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dc.contributor.authorMcIntosh, Averil Dulcie
dc.date.available2021-02-11T22:13:32Z
dc.date.copyright1961
dc.identifier.urihttp://hdl.handle.net/10523/10690
dc.description.abstractAs interest in the virgin Pacific Islands grew in the 1860s, it was inevitable that those New Zealanders closely involved in the peculiar difficulties of cotton plantations should see the recruitment of labour with the cold eye of necessity. Their narrow-minded countrymen loved to be shocked by the moving reports of Melanesian missionaries regarding traffic in human souls. Theses said, “We know of causes, induced… enticed… secured… seized…detained…” (Report of the Melanesian Mission, 1870, pp.3&4); and New Zealand men and vessels did not escape the well-founded condemnation. On an official level, the Britain of the South did not recognize such practices and endeavoured to impress its integrity upon the Colonial Office. It is within the scope of this essay to examine the nature, extent and purpose of any New Zealand participation, and where possible to assess the immediate and potential importance of that participation. [Extract from Introduction]en_NZ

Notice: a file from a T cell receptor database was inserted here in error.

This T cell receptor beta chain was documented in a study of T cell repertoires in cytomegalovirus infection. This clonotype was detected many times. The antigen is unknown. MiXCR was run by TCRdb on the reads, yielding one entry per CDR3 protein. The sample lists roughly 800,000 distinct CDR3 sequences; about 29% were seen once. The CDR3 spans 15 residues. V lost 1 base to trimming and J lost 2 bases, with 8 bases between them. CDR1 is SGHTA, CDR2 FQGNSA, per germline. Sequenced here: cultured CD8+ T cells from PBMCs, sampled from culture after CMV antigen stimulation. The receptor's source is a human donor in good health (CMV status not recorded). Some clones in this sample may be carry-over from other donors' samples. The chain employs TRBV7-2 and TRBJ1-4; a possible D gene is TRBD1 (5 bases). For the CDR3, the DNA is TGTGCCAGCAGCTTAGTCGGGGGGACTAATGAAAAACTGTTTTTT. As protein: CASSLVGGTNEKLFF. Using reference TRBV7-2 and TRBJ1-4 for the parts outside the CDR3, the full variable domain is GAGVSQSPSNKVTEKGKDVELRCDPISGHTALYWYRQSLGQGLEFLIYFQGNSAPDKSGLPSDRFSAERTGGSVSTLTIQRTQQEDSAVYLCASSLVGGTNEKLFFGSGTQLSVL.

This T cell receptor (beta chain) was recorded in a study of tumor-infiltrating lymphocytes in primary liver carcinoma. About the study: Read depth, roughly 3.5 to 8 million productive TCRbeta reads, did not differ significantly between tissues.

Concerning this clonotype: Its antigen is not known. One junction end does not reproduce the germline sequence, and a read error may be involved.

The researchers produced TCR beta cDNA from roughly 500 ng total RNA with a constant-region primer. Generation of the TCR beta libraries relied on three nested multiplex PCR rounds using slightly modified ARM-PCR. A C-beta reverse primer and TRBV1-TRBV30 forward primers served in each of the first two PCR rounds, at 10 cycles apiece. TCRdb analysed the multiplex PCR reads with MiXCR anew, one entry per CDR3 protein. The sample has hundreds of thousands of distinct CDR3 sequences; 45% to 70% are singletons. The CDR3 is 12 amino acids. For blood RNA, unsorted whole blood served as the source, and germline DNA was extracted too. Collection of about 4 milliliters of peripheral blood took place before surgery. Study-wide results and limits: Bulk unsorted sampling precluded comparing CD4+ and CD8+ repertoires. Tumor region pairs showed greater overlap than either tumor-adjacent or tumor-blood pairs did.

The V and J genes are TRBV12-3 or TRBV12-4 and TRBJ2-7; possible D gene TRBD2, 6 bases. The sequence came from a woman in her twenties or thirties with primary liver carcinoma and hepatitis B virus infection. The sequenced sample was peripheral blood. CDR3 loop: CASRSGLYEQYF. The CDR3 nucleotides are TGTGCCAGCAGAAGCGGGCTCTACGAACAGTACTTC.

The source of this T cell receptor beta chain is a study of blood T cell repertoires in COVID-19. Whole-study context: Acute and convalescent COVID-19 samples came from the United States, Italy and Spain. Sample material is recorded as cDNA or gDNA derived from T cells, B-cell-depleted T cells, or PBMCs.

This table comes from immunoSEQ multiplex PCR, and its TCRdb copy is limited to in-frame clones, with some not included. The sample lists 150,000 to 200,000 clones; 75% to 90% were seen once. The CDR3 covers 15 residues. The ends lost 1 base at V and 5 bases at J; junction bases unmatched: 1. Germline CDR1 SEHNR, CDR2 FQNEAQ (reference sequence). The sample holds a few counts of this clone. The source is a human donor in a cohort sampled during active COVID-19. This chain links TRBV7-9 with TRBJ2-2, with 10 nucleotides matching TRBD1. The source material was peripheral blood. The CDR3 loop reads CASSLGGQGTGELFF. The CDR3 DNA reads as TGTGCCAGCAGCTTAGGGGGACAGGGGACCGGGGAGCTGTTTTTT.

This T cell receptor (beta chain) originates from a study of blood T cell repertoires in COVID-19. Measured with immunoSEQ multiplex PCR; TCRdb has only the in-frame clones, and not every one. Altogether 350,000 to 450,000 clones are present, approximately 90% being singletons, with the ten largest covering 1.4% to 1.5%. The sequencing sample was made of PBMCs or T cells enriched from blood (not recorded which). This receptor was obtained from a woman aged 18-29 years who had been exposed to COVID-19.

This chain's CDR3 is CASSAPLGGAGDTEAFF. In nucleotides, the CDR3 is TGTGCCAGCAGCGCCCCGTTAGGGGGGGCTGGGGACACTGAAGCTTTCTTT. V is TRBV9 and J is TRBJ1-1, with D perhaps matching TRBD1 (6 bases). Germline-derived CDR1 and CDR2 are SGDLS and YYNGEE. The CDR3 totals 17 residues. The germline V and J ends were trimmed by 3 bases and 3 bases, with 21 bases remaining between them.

dc.language.isoenen_NZ
dc.publisherUniversity of Otago
dc.titleNew Zealand interest and participation in the Labour traffic prior to Bishop Patteson's death, 21 September 1871en_NZ
dc.typeThesisen_NZ
dc.date.updated2021-02-11T21:40:19Z
thesis.degree.disciplineHistoryen_NZ
thesis.degree.nameMaster of Artsen_NZ
thesis.degree.grantorUniversity of Otagoen_NZ
thesis.degree.levelMastersen_NZ
otago.openaccessOpenen_NZ
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